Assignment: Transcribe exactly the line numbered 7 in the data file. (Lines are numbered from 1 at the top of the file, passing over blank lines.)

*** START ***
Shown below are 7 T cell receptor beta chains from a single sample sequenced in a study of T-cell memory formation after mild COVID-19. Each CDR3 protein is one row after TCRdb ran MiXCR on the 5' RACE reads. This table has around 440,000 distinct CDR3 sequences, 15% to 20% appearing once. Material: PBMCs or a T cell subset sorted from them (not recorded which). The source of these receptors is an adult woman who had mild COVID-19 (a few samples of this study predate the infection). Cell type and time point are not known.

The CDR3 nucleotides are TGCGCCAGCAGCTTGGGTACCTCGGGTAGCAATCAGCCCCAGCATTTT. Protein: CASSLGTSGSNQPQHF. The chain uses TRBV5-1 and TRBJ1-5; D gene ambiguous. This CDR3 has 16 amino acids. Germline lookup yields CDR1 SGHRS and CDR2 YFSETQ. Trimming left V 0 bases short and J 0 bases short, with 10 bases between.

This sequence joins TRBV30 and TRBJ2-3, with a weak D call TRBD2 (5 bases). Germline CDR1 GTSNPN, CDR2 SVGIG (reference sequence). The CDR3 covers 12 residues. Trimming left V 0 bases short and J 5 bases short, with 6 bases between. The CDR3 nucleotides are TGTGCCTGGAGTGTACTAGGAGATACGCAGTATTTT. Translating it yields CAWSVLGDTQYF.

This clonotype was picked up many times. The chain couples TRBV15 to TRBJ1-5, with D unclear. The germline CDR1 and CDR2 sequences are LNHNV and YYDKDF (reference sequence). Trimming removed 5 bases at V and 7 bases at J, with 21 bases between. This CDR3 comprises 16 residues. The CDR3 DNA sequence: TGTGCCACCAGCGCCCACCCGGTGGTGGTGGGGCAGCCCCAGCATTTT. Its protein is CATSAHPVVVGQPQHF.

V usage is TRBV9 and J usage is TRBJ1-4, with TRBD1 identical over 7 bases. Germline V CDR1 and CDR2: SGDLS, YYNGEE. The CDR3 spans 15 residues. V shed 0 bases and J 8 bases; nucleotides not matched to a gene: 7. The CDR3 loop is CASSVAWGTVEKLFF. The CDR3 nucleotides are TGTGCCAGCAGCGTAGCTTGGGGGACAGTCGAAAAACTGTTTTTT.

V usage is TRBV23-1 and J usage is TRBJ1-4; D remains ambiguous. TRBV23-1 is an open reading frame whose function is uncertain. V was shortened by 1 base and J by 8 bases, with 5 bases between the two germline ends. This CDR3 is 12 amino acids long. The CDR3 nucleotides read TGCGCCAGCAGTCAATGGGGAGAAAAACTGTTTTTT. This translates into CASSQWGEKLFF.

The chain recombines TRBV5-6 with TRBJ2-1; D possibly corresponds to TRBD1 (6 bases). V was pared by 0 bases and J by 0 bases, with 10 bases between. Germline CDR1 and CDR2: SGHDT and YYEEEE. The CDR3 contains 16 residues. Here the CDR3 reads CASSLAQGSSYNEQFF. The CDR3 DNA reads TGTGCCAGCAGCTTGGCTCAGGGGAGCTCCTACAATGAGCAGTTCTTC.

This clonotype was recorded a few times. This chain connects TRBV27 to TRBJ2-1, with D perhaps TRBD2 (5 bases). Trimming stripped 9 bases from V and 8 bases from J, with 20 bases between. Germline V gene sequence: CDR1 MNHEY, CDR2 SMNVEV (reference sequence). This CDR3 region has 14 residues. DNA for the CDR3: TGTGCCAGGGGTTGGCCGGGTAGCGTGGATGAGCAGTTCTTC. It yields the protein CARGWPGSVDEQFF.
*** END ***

The chain recombines TRBV5-6 with TRBJ2-1; D possibly corresponds to TRBD1 (6 bases). V was pared by 0 bases and J by 0 bases, with 10 bases between. Germline CDR1 and CDR2: SGHDT and YYEEEE. The CDR3 contains 16 residues. Here the CDR3 reads CASSLAQGSSYNEQFF. The CDR3 DNA reads TGTGCCAGCAGCTTGGCTCAGGGGAGCTCCTACAATGAGCAGTTCTTC.